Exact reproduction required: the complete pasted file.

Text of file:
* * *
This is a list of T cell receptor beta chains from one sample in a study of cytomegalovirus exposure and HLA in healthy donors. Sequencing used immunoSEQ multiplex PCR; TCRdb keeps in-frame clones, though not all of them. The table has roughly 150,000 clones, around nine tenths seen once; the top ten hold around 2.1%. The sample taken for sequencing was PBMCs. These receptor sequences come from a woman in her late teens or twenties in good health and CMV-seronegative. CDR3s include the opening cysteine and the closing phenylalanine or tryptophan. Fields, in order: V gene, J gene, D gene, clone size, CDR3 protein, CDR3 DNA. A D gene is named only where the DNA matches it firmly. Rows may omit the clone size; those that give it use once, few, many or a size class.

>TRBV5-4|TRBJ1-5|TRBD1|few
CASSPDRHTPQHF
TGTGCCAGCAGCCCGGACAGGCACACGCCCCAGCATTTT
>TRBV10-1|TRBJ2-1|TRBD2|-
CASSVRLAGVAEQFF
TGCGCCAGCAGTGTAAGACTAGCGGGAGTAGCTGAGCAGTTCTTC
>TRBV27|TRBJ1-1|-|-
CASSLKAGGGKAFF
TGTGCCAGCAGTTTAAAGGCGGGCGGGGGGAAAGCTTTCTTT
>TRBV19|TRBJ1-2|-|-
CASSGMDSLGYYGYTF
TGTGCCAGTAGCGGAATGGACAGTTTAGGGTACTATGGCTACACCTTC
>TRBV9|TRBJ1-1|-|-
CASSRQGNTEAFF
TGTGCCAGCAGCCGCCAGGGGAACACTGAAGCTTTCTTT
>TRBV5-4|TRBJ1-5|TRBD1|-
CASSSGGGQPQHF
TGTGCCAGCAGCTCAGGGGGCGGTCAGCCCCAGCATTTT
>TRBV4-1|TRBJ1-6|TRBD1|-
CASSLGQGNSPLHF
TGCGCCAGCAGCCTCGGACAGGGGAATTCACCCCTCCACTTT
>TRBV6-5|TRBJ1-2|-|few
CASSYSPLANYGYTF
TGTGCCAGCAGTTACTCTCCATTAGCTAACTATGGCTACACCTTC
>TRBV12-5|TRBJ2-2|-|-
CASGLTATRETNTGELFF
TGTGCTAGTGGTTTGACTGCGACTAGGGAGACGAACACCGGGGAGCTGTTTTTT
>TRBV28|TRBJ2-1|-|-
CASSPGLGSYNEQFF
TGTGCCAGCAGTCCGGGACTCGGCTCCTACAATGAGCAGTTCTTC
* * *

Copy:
This is a list of T cell receptor beta chains from one sample in a study of cytomegalovirus exposure and HLA in healthy donors. Sequencing used immunoSEQ multiplex PCR; TCRdb keeps in-frame clones, though not all of them. The table has roughly 150,000 clones, around nine tenths seen once; the top ten hold around 2.1%. The sample taken for sequencing was PBMCs. These receptor sequences come from a woman in her late teens or twenties in good health and CMV-seronegative. CDR3s include the opening cysteine and the closing phenylalanine or tryptophan. Fields, in order: V gene, J gene, D gene, clone size, CDR3 protein, CDR3 DNA. A D gene is named only where the DNA matches it firmly. Rows may omit the clone size; those that give it use once, few, many or a size class.

>TRBV5-4|TRBJ1-5|TRBD1|few
CASSPDRHTPQHF
TGTGCCAGCAGCCCGGACAGGCACACGCCCCAGCATTTT
>TRBV10-1|TRBJ2-1|TRBD2|-
CASSVRLAGVAEQFF
TGCGCCAGCAGTGTAAGACTAGCGGGAGTAGCTGAGCAGTTCTTC
>TRBV27|TRBJ1-1|-|-
CASSLKAGGGKAFF
TGTGCCAGCAGTTTAAAGGCGGGCGGGGGGAAAGCTTTCTTT
>TRBV19|TRBJ1-2|-|-
CASSGMDSLGYYGYTF
TGTGCCAGTAGCGGAATGGACAGTTTAGGGTACTATGGCTACACCTTC
>TRBV9|TRBJ1-1|-|-
CASSRQGNTEAFF
TGTGCCAGCAGCCGCCAGGGGAACACTGAAGCTTTCTTT
>TRBV5-4|TRBJ1-5|TRBD1|-
CASSSGGGQPQHF
TGTGCCAGCAGCTCAGGGGGCGGTCAGCCCCAGCATTTT
>TRBV4-1|TRBJ1-6|TRBD1|-
CASSLGQGNSPLHF
TGCGCCAGCAGCCTCGGACAGGGGAATTCACCCCTCCACTTT
>TRBV6-5|TRBJ1-2|-|few
CASSYSPLANYGYTF
TGTGCCAGCAGTTACTCTCCATTAGCTAACTATGGCTACACCTTC
>TRBV12-5|TRBJ2-2|-|-
CASGLTATRETNTGELFF
TGTGCTAGTGGTTTGACTGCGACTAGGGAGACGAACACCGGGGAGCTGTTTTTT
>TRBV28|TRBJ2-1|-|-
CASSPGLGSYNEQFF
TGTGCCAGCAGTCCGGGACTCGGCTCCTACAATGAGCAGTTCTTC